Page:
On appeal, the appeal court in Full Federal Court (No 1) case held that the policy did form part of Ms Romero’s contract, Farstad had not complied with it and had therefore breached the contract. 

A rehearing on a costs question before the primary judge was delayed due to the progress of the proceedings in the tribunal where Ms Romero had brought a claim seeking workers’ compensation under the Seafarers Rehabilitation and Compensation Act 1992 (Cth). Settlement of this claim occurred in November 2015. Orders were made by the Tribunal on 17 December 2015, giving effect to the settlement. 

Ms Romero now appealed from the 2014 appeal in this 2017 appeal case. The 2017  appeal was against the primary judge’s award in her favour of nominal damages ($100) only in Romero v Farstad Shipping (Indian Pacific) Pty Ltd (No 3) [2016] FCA 1453 (this was the damages judgment). 

Additionally, Ms Romero appealed in this 2017 case against the costs orders made by the primary judge in a supplementary decision in Romero v Farstad Shipping (Indian Pacific) Pty Ltd (No 4) [2017] FCA 120 (this was the costs judgment). In the costs judgment the primary judge made costs orders adverse to Ms Romero. 

Orders in 2017 appeal case

Orders in latest Full Federal Court case reported here were:

The appeal of the applicant/complainant seeking additional damages was dismissed. The $580,000 awarded by the tribunal was considered fair compensation and additional damages were not justified in the court’s view – confirming the initial assessment.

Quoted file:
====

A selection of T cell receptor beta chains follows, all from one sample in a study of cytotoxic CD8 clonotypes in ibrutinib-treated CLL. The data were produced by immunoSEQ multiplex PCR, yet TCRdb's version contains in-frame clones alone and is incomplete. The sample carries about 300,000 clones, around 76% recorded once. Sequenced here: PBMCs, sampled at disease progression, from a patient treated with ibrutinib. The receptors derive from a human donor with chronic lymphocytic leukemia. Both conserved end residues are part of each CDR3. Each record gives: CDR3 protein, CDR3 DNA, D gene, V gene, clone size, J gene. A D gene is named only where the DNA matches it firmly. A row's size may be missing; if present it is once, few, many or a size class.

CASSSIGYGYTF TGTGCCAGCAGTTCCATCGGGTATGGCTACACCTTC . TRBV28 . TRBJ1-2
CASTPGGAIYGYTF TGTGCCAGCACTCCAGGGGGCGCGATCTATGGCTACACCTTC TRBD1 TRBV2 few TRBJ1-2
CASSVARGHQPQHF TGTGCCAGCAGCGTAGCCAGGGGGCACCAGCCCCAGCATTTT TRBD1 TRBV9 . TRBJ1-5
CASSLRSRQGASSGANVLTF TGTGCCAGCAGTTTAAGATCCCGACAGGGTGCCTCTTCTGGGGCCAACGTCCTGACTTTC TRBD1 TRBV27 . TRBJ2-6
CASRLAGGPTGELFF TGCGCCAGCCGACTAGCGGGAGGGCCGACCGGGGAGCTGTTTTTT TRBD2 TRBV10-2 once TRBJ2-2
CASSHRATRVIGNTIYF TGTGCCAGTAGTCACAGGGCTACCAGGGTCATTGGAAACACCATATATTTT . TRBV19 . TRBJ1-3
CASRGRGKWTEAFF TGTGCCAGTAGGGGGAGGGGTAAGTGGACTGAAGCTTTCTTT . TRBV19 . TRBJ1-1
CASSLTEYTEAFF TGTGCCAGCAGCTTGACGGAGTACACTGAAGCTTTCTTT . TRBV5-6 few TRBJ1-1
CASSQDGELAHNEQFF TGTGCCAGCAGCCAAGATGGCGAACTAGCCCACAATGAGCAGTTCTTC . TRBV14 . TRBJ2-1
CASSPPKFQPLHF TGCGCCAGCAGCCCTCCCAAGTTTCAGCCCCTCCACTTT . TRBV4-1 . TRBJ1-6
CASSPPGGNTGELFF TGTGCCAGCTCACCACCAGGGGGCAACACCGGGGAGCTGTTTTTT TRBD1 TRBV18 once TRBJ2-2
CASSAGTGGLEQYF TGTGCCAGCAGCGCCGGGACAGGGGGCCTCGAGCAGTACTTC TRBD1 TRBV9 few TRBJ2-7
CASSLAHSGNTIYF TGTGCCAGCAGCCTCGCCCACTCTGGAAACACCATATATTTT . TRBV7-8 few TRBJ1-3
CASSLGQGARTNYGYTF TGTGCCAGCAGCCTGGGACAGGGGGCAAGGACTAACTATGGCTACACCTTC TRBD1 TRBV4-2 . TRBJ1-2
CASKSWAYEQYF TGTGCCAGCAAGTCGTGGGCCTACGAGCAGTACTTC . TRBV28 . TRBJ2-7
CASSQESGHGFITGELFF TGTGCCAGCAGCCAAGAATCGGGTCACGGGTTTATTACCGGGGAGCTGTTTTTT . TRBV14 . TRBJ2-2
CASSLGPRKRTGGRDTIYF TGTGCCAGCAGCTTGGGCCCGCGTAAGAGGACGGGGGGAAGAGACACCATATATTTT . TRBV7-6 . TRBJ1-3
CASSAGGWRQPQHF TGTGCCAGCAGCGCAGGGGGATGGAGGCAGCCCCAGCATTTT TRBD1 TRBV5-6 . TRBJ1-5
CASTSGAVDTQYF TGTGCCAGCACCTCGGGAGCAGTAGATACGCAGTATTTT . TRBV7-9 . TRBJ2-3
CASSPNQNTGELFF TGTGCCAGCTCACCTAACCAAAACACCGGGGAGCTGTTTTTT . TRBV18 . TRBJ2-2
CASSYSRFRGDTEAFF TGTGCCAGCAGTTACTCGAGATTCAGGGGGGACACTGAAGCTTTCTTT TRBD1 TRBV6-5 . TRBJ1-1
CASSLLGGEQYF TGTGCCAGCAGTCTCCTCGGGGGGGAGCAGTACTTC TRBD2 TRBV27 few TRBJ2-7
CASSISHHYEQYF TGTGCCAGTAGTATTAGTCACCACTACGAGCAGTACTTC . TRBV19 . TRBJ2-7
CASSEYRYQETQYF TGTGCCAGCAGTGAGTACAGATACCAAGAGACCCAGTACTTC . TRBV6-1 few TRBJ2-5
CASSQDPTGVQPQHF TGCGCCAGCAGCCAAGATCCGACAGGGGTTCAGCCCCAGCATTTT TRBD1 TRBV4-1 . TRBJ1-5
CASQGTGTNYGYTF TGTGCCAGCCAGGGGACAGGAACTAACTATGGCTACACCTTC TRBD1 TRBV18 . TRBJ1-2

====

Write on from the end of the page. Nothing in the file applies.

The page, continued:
The costs orders made on 20 February 2017 were varied by replacing that order with a new order: “The respondent (employer) pay 80 per cent of the applicant’s party and party costs incurred prior to 18 December 2015 and the applicant pay the respondent’s party and party costs incurred thereafter.”

Policy was part of contract of employment

The Federal Court had initially found there was no sex discrimination and no breach of company policy by the employer. Ms Romero appealed the decision. She argued that the policy formed part of her contract of employment and Farstad had breached the policy and thus repudiated her contract. She claimed she had suffered loss and damage as a result.

On appeal, the Full Court of the Federal Court in 2015 decision held that the policy formed part of Ms Romero's contract of employment.

The factors leading the court to that conclusion included:
  • The wording of Ms Romero's letter of engagement, which stated that all Farstad shipping policies were to be observed at all times
  • The wording of the policy contained mutual obligations and the court found these were clearly ascertainable
  • The policy was part of an education program offered as part of the employment and Ms Romerowas required to sign the policy, implying it was contractually binding; and
  • The policy was provided/presented at the same time as the contract of employment.
The Full Court found that Farstad breached the policy by not following its own investigation procedures that were specified step by step in the policy. It followed that Farstad had breached the contract of employment. Damages for breach of the contract of employment were to be specified later. 

In the end the tribunal award of $580,000 was considered adequate by the Federal Court, without an additional amount being awarded .

More on policy adherence and incorporation of a policy into contract